Sunday, July 1, 2012

All Star Worthy

 Major League Baseball announced 66 of it's 68 all stars today.  The other 2 players will be picked by fan votes over the next week.  There are certainly deserving receipients of this recognition and as usual there are snubs.  So my question is, does the recognition of being an all star make the player's autograph more valuable?

In short the answer is, NO.  Up until 1999 or 2000, the all star game had less players and 90% of players picked at that time were worthy of the selection and recognition.  Now, every team has to be represented, fans can vote for a player up to 25 times online with one email address for a player.  It seems that half the rosters are of players we just don't know about. However, most importantly the games are mostly boring.  The 2002 game was the last memorable all star game, because the game ended in a tie, and there were some fantastic plays made in that game (Torii Hunter's catch on Barry Bonds).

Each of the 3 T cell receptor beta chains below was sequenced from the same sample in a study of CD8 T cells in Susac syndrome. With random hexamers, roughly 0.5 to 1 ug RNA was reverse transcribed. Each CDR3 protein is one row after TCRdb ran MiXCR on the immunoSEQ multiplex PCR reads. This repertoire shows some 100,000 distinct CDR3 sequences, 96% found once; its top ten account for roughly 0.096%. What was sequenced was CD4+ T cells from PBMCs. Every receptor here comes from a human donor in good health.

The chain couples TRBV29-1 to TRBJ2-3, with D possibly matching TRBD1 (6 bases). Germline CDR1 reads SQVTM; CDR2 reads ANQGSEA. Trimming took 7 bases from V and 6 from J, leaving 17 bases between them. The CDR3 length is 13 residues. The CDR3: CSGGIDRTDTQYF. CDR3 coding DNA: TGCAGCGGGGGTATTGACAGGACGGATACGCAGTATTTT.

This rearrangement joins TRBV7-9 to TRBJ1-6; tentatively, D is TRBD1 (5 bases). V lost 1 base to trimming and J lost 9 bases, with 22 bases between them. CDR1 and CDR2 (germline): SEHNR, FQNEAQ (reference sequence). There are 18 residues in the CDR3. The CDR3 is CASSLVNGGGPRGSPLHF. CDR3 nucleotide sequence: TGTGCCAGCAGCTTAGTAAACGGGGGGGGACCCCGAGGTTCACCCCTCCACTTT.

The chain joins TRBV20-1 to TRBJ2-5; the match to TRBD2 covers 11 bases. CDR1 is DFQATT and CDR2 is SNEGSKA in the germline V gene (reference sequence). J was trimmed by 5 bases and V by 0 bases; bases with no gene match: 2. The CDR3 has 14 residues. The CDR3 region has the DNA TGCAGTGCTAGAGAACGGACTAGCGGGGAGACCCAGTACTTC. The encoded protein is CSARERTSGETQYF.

2002 autographed all star ball.  Jimmy Rollins and Shea Hillenbrand are noted here.

So if you're going to collect player autographs based on all star appearances, seek out the players from pre-2001.  Pedro Martinez's performance in 1999 is an example of an all star ball worth having signed.  Or, collect autographs from all the all star game MVP's, including today's players. Another idea is to collect autographs on an all star ball from the players of your favorite team. 

Fred Lynn autographed 1983 all star ball.  Fred hit a grand slam in this game to earn him the MVP.

The reality is that an all star game appearance does not make the autograph more valuable.  An end of season award (MVP, Batting average champ, gold glove) is what makes an autograph more valuable.  I guarantee that by the next morning following the game you won't even remember who won the all star game MVP (JD Drew 2008). 

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